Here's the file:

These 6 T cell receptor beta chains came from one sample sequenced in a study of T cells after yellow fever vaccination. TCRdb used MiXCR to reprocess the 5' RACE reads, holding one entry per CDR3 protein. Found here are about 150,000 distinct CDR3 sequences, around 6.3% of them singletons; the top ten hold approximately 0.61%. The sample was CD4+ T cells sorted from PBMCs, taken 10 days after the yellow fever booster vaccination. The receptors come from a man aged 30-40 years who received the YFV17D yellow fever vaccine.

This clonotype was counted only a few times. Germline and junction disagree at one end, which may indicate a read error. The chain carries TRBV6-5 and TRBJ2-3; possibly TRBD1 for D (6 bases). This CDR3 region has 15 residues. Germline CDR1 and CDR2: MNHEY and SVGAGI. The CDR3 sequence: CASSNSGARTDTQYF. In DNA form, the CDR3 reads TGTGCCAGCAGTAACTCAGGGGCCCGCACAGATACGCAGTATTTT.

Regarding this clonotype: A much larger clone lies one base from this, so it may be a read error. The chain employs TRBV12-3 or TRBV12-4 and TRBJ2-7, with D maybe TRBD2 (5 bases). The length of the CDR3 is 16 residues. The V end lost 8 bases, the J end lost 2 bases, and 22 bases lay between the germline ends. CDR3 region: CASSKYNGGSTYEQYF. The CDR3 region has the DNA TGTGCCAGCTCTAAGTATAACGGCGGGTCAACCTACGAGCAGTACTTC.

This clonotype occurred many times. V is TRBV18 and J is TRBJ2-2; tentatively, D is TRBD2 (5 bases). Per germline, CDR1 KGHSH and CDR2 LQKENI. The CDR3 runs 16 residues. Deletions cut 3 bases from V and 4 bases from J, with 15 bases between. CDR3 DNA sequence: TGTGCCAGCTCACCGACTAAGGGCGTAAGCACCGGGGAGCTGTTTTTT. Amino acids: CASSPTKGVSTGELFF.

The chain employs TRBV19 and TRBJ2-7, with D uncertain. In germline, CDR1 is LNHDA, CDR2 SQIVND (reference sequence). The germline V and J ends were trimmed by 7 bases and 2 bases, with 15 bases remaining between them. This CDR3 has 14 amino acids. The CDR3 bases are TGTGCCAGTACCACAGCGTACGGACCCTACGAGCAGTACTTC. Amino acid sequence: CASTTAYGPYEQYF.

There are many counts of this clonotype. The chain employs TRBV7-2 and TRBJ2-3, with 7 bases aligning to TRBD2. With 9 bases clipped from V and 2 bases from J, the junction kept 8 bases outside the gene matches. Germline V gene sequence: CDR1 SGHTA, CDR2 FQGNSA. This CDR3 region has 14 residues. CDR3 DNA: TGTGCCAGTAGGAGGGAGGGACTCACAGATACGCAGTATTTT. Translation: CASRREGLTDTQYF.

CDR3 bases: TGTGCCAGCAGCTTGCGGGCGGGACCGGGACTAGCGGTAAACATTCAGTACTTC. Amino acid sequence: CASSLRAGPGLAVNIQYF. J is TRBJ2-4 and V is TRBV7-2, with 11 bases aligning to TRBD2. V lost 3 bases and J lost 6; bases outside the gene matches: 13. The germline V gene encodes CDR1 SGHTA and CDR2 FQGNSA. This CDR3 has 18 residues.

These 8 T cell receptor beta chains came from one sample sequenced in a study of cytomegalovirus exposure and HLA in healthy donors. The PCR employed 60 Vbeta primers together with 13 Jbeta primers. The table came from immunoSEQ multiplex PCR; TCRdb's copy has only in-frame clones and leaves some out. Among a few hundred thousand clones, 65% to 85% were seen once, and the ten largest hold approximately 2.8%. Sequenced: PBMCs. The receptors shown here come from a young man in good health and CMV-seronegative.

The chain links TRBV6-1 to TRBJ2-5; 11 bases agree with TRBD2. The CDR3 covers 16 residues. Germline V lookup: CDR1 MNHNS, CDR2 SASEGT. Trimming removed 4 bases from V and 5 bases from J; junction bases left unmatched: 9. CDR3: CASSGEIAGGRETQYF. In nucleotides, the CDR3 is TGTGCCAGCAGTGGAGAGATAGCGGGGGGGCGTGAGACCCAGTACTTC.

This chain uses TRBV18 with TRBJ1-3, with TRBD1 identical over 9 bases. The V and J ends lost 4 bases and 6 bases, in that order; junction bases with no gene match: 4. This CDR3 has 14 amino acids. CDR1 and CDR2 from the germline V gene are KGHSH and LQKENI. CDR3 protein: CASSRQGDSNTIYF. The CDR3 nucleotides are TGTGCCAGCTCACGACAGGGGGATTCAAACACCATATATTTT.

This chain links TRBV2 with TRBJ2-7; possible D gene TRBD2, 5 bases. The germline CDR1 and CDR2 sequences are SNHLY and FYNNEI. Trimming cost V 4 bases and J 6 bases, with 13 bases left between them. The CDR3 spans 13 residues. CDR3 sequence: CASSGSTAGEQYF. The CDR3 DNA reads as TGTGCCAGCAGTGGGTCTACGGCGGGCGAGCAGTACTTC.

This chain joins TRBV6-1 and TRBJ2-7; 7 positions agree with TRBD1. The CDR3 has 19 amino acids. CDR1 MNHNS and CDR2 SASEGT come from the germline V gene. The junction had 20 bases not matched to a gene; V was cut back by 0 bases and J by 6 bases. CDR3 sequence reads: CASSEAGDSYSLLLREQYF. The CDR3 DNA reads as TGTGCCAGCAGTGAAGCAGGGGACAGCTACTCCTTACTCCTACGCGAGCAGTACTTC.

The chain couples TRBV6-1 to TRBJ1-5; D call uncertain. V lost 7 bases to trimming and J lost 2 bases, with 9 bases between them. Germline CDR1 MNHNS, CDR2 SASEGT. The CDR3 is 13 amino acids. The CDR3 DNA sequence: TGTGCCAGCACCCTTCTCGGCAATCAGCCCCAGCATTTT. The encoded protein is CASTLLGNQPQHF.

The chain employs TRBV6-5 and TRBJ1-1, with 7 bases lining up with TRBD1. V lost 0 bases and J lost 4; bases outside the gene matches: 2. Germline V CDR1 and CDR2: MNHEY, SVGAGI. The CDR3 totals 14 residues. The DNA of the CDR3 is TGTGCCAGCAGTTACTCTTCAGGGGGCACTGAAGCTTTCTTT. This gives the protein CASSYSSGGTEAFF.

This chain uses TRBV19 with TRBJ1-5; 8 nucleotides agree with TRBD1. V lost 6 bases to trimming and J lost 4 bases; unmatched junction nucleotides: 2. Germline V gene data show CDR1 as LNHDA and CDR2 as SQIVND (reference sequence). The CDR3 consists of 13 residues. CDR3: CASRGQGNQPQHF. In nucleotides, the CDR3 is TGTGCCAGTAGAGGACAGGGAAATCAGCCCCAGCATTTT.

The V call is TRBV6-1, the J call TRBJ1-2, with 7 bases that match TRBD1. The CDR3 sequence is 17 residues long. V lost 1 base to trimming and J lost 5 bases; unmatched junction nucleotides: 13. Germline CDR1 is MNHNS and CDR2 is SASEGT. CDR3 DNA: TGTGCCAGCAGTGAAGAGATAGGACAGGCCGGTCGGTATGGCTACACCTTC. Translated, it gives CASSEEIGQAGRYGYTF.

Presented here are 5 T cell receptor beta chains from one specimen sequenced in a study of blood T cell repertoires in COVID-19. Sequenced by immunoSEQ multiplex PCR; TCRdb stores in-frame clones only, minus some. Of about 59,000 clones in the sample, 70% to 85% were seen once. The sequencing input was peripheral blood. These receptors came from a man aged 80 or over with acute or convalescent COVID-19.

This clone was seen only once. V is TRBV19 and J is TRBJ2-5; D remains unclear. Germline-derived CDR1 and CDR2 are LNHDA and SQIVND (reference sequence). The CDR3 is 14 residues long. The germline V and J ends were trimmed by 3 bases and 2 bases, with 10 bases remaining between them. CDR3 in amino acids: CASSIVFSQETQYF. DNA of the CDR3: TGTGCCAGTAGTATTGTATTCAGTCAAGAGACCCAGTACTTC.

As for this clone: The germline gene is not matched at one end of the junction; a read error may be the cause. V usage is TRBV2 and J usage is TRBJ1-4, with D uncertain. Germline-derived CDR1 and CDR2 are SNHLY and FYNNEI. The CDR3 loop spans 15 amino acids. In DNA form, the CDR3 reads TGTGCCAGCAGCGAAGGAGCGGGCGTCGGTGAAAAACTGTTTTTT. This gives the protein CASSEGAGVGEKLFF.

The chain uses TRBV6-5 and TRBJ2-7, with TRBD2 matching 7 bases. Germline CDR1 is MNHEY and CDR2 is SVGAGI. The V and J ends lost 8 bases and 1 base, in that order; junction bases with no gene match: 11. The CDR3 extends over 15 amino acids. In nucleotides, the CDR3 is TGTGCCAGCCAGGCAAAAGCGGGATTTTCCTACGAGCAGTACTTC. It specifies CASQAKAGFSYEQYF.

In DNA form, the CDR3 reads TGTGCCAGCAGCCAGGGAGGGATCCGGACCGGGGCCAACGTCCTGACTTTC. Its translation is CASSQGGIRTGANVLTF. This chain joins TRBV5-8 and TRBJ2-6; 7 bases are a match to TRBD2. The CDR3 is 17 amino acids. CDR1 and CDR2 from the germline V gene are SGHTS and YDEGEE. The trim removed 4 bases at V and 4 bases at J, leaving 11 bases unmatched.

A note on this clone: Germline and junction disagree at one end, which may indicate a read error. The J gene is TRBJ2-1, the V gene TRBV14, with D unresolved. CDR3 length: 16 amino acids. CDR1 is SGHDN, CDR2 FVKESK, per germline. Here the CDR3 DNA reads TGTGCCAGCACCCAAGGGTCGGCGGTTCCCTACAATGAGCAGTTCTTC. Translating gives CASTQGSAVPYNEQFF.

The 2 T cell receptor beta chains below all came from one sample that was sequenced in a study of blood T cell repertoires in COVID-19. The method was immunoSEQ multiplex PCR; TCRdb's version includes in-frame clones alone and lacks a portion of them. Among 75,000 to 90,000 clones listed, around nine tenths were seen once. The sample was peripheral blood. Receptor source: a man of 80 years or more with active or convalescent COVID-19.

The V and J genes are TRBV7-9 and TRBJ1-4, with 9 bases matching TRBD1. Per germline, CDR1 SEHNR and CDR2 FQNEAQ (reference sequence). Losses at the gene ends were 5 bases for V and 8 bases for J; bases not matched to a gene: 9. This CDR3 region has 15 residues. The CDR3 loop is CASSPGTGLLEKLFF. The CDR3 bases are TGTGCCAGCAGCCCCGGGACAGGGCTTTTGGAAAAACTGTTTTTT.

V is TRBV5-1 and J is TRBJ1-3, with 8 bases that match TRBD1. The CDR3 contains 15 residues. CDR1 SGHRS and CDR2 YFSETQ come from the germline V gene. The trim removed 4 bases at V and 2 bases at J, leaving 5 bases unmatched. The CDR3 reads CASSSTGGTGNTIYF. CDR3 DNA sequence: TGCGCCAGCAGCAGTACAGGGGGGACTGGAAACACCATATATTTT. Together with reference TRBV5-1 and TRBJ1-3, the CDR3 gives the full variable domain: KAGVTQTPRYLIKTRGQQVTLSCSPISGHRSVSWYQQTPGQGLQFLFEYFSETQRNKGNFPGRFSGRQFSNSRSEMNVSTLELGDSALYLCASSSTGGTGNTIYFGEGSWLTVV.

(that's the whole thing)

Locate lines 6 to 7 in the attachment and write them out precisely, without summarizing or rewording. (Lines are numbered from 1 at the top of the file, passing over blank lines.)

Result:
There are many counts of this clonotype. The chain employs TRBV7-2 and TRBJ2-3, with 7 bases aligning to TRBD2. With 9 bases clipped from V and 2 bases from J, the junction kept 8 bases outside the gene matches. Germline V gene sequence: CDR1 SGHTA, CDR2 FQGNSA. This CDR3 region has 14 residues. CDR3 DNA: TGTGCCAGTAGGAGGGAGGGACTCACAGATACGCAGTATTTT. Translation: CASRREGLTDTQYF.

CDR3 bases: TGTGCCAGCAGCTTGCGGGCGGGACCGGGACTAGCGGTAAACATTCAGTACTTC. Amino acid sequence: CASSLRAGPGLAVNIQYF. J is TRBJ2-4 and V is TRBV7-2, with 11 bases aligning to TRBD2. V lost 3 bases and J lost 6; bases outside the gene matches: 13. The germline V gene encodes CDR1 SGHTA and CDR2 FQGNSA. This CDR3 has 18 residues.